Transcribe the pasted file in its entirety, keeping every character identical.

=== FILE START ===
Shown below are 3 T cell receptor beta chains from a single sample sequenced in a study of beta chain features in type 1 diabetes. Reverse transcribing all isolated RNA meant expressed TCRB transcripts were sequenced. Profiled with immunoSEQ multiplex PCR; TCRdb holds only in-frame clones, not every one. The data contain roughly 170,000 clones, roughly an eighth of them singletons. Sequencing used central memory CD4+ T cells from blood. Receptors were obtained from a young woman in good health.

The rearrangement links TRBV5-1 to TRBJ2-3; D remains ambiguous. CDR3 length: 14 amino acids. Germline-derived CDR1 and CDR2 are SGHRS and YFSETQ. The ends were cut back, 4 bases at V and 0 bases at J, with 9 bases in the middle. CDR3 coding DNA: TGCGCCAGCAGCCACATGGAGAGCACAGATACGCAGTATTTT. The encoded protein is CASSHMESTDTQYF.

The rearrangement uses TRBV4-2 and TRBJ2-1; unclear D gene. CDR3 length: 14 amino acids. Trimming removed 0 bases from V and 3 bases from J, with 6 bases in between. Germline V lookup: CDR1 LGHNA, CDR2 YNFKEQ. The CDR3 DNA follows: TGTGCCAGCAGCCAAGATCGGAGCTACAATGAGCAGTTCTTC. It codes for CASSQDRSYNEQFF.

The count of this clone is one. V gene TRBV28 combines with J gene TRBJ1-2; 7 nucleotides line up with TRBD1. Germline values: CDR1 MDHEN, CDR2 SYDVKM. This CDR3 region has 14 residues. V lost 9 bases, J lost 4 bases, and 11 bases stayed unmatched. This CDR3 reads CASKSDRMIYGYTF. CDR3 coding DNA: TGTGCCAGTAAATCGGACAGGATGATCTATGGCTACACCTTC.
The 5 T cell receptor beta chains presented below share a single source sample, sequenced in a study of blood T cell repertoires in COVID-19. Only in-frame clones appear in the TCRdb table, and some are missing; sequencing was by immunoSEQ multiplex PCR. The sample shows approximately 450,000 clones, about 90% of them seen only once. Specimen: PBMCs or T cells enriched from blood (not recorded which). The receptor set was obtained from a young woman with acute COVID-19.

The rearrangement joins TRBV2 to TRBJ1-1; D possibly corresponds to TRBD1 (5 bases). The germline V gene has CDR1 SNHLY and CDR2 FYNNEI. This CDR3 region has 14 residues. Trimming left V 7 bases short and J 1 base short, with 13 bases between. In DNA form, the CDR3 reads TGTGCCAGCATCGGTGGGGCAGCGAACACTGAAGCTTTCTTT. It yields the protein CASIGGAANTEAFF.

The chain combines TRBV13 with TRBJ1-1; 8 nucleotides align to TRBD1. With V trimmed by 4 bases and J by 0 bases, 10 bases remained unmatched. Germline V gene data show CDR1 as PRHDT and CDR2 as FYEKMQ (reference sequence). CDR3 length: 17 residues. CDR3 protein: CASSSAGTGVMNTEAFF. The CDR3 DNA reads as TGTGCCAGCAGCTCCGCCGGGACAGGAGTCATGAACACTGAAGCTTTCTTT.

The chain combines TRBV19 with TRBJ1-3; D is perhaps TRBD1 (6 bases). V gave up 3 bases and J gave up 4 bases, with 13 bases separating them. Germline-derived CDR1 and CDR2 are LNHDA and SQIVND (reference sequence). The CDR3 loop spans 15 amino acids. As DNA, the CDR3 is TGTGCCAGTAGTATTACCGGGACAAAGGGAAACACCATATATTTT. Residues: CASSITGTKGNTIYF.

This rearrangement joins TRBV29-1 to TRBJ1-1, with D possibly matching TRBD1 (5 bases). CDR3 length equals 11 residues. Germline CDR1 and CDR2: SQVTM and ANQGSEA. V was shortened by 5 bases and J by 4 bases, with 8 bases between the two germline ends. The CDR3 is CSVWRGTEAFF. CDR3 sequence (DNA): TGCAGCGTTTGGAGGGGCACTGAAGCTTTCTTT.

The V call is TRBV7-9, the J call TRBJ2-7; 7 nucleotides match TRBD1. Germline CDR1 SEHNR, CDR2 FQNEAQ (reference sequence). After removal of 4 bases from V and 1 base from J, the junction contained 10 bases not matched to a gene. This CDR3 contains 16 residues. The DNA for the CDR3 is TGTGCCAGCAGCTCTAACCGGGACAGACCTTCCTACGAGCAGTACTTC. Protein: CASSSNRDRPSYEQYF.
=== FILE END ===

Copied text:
Shown below are 3 T cell receptor beta chains from a single sample sequenced in a study of beta chain features in type 1 diabetes. Reverse transcribing all isolated RNA meant expressed TCRB transcripts were sequenced. Profiled with immunoSEQ multiplex PCR; TCRdb holds only in-frame clones, not every one. The data contain roughly 170,000 clones, roughly an eighth of them singletons. Sequencing used central memory CD4+ T cells from blood. Receptors were obtained from a young woman in good health.

The rearrangement links TRBV5-1 to TRBJ2-3; D remains ambiguous. CDR3 length: 14 amino acids. Germline-derived CDR1 and CDR2 are SGHRS and YFSETQ. The ends were cut back, 4 bases at V and 0 bases at J, with 9 bases in the middle. CDR3 coding DNA: TGCGCCAGCAGCCACATGGAGAGCACAGATACGCAGTATTTT. The encoded protein is CASSHMESTDTQYF.

The rearrangement uses TRBV4-2 and TRBJ2-1; unclear D gene. CDR3 length: 14 amino acids. Trimming removed 0 bases from V and 3 bases from J, with 6 bases in between. Germline V lookup: CDR1 LGHNA, CDR2 YNFKEQ. The CDR3 DNA follows: TGTGCCAGCAGCCAAGATCGGAGCTACAATGAGCAGTTCTTC. It codes for CASSQDRSYNEQFF.

The count of this clone is one. V gene TRBV28 combines with J gene TRBJ1-2; 7 nucleotides line up with TRBD1. Germline values: CDR1 MDHEN, CDR2 SYDVKM. This CDR3 region has 14 residues. V lost 9 bases, J lost 4 bases, and 11 bases stayed unmatched. This CDR3 reads CASKSDRMIYGYTF. CDR3 coding DNA: TGTGCCAGTAAATCGGACAGGATGATCTATGGCTACACCTTC.
The 5 T cell receptor beta chains presented below share a single source sample, sequenced in a study of blood T cell repertoires in COVID-19. Only in-frame clones appear in the TCRdb table, and some are missing; sequencing was by immunoSEQ multiplex PCR. The sample shows approximately 450,000 clones, about 90% of them seen only once. Specimen: PBMCs or T cells enriched from blood (not recorded which). The receptor set was obtained from a young woman with acute COVID-19.

The rearrangement joins TRBV2 to TRBJ1-1; D possibly corresponds to TRBD1 (5 bases). The germline V gene has CDR1 SNHLY and CDR2 FYNNEI. This CDR3 region has 14 residues. Trimming left V 7 bases short and J 1 base short, with 13 bases between. In DNA form, the CDR3 reads TGTGCCAGCATCGGTGGGGCAGCGAACACTGAAGCTTTCTTT. It yields the protein CASIGGAANTEAFF.

The chain combines TRBV13 with TRBJ1-1; 8 nucleotides align to TRBD1. With V trimmed by 4 bases and J by 0 bases, 10 bases remained unmatched. Germline V gene data show CDR1 as PRHDT and CDR2 as FYEKMQ (reference sequence). CDR3 length: 17 residues. CDR3 protein: CASSSAGTGVMNTEAFF. The CDR3 DNA reads as TGTGCCAGCAGCTCCGCCGGGACAGGAGTCATGAACACTGAAGCTTTCTTT.

The chain combines TRBV19 with TRBJ1-3; D is perhaps TRBD1 (6 bases). V gave up 3 bases and J gave up 4 bases, with 13 bases separating them. Germline-derived CDR1 and CDR2 are LNHDA and SQIVND (reference sequence). The CDR3 loop spans 15 amino acids. As DNA, the CDR3 is TGTGCCAGTAGTATTACCGGGACAAAGGGAAACACCATATATTTT. Residues: CASSITGTKGNTIYF.

This rearrangement joins TRBV29-1 to TRBJ1-1, with D possibly matching TRBD1 (5 bases). CDR3 length equals 11 residues. Germline CDR1 and CDR2: SQVTM and ANQGSEA. V was shortened by 5 bases and J by 4 bases, with 8 bases between the two germline ends. The CDR3 is CSVWRGTEAFF. CDR3 sequence (DNA): TGCAGCGTTTGGAGGGGCACTGAAGCTTTCTTT.

The V call is TRBV7-9, the J call TRBJ2-7; 7 nucleotides match TRBD1. Germline CDR1 SEHNR, CDR2 FQNEAQ (reference sequence). After removal of 4 bases from V and 1 base from J, the junction contained 10 bases not matched to a gene. This CDR3 contains 16 residues. The DNA for the CDR3 is TGTGCCAGCAGCTCTAACCGGGACAGACCTTCCTACGAGCAGTACTTC. Protein: CASSSNRDRPSYEQYF.